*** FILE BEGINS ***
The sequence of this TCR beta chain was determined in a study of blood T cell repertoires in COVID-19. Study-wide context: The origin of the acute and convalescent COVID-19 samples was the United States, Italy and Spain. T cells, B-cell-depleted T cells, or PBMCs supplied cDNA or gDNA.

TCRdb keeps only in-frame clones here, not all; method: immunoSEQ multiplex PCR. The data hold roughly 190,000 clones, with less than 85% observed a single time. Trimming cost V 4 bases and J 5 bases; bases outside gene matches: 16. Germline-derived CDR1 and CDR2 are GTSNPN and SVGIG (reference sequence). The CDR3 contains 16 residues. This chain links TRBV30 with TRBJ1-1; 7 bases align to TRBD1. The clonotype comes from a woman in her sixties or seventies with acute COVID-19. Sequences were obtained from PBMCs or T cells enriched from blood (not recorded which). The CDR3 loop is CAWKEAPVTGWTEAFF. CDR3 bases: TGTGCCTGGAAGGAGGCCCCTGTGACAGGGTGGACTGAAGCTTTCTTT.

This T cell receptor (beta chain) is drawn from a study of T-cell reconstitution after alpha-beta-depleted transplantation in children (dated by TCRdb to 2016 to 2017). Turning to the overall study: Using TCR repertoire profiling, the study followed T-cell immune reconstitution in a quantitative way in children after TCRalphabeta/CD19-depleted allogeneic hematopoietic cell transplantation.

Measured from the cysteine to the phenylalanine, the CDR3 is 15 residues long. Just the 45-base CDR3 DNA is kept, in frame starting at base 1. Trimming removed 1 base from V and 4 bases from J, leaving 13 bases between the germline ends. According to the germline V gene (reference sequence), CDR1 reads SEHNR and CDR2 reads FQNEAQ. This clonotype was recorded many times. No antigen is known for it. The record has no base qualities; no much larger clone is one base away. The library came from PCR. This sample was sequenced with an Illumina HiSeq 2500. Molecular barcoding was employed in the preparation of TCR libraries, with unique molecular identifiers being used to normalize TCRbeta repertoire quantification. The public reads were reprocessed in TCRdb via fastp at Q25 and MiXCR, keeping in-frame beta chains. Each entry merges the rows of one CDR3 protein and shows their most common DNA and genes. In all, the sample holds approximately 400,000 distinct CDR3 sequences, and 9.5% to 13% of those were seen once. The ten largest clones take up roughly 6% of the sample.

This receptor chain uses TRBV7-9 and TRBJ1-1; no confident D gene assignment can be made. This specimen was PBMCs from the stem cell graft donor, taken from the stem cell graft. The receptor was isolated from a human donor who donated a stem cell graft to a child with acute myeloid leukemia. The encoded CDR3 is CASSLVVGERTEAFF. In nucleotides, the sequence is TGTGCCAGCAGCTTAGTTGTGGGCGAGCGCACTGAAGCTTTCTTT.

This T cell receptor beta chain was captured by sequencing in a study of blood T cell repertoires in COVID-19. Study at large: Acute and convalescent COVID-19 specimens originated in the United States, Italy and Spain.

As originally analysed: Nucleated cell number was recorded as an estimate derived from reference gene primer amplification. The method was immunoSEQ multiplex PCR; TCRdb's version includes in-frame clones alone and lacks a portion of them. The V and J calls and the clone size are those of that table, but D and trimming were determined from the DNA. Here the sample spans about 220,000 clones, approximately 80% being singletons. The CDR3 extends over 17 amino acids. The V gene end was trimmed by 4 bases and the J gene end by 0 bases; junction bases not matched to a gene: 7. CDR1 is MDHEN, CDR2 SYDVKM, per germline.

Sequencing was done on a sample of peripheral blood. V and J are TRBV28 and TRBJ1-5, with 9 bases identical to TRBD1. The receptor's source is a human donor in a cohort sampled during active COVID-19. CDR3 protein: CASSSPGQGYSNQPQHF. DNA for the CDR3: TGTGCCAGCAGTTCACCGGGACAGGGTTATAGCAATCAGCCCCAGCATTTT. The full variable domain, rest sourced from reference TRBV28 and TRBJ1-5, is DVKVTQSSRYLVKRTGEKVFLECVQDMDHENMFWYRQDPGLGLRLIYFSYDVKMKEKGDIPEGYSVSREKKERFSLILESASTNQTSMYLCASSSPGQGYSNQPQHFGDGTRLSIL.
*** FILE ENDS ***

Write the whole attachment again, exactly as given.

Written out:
The sequence of this TCR beta chain was determined in a study of blood T cell repertoires in COVID-19. Study-wide context: The origin of the acute and convalescent COVID-19 samples was the United States, Italy and Spain. T cells, B-cell-depleted T cells, or PBMCs supplied cDNA or gDNA.

TCRdb keeps only in-frame clones here, not all; method: immunoSEQ multiplex PCR. The data hold roughly 190,000 clones, with less than 85% observed a single time. Trimming cost V 4 bases and J 5 bases; bases outside gene matches: 16. Germline-derived CDR1 and CDR2 are GTSNPN and SVGIG (reference sequence). The CDR3 contains 16 residues. This chain links TRBV30 with TRBJ1-1; 7 bases align to TRBD1. The clonotype comes from a woman in her sixties or seventies with acute COVID-19. Sequences were obtained from PBMCs or T cells enriched from blood (not recorded which). The CDR3 loop is CAWKEAPVTGWTEAFF. CDR3 bases: TGTGCCTGGAAGGAGGCCCCTGTGACAGGGTGGACTGAAGCTTTCTTT.

This T cell receptor (beta chain) is drawn from a study of T-cell reconstitution after alpha-beta-depleted transplantation in children (dated by TCRdb to 2016 to 2017). Turning to the overall study: Using TCR repertoire profiling, the study followed T-cell immune reconstitution in a quantitative way in children after TCRalphabeta/CD19-depleted allogeneic hematopoietic cell transplantation.

Measured from the cysteine to the phenylalanine, the CDR3 is 15 residues long. Just the 45-base CDR3 DNA is kept, in frame starting at base 1. Trimming removed 1 base from V and 4 bases from J, leaving 13 bases between the germline ends. According to the germline V gene (reference sequence), CDR1 reads SEHNR and CDR2 reads FQNEAQ. This clonotype was recorded many times. No antigen is known for it. The record has no base qualities; no much larger clone is one base away. The library came from PCR. This sample was sequenced with an Illumina HiSeq 2500. Molecular barcoding was employed in the preparation of TCR libraries, with unique molecular identifiers being used to normalize TCRbeta repertoire quantification. The public reads were reprocessed in TCRdb via fastp at Q25 and MiXCR, keeping in-frame beta chains. Each entry merges the rows of one CDR3 protein and shows their most common DNA and genes. In all, the sample holds approximately 400,000 distinct CDR3 sequences, and 9.5% to 13% of those were seen once. The ten largest clones take up roughly 6% of the sample.

This receptor chain uses TRBV7-9 and TRBJ1-1; no confident D gene assignment can be made. This specimen was PBMCs from the stem cell graft donor, taken from the stem cell graft. The receptor was isolated from a human donor who donated a stem cell graft to a child with acute myeloid leukemia. The encoded CDR3 is CASSLVVGERTEAFF. In nucleotides, the sequence is TGTGCCAGCAGCTTAGTTGTGGGCGAGCGCACTGAAGCTTTCTTT.

This T cell receptor beta chain was captured by sequencing in a study of blood T cell repertoires in COVID-19. Study at large: Acute and convalescent COVID-19 specimens originated in the United States, Italy and Spain.

As originally analysed: Nucleated cell number was recorded as an estimate derived from reference gene primer amplification. The method was immunoSEQ multiplex PCR; TCRdb's version includes in-frame clones alone and lacks a portion of them. The V and J calls and the clone size are those of that table, but D and trimming were determined from the DNA. Here the sample spans about 220,000 clones, approximately 80% being singletons. The CDR3 extends over 17 amino acids. The V gene end was trimmed by 4 bases and the J gene end by 0 bases; junction bases not matched to a gene: 7. CDR1 is MDHEN, CDR2 SYDVKM, per germline.

Sequencing was done on a sample of peripheral blood. V and J are TRBV28 and TRBJ1-5, with 9 bases identical to TRBD1. The receptor's source is a human donor in a cohort sampled during active COVID-19. CDR3 protein: CASSSPGQGYSNQPQHF. DNA for the CDR3: TGTGCCAGCAGTTCACCGGGACAGGGTTATAGCAATCAGCCCCAGCATTTT. The full variable domain, rest sourced from reference TRBV28 and TRBJ1-5, is DVKVTQSSRYLVKRTGEKVFLECVQDMDHENMFWYRQDPGLGLRLIYFSYDVKMKEKGDIPEGYSVSREKKERFSLILESASTNQTSMYLCASSSPGQGYSNQPQHFGDGTRLSIL.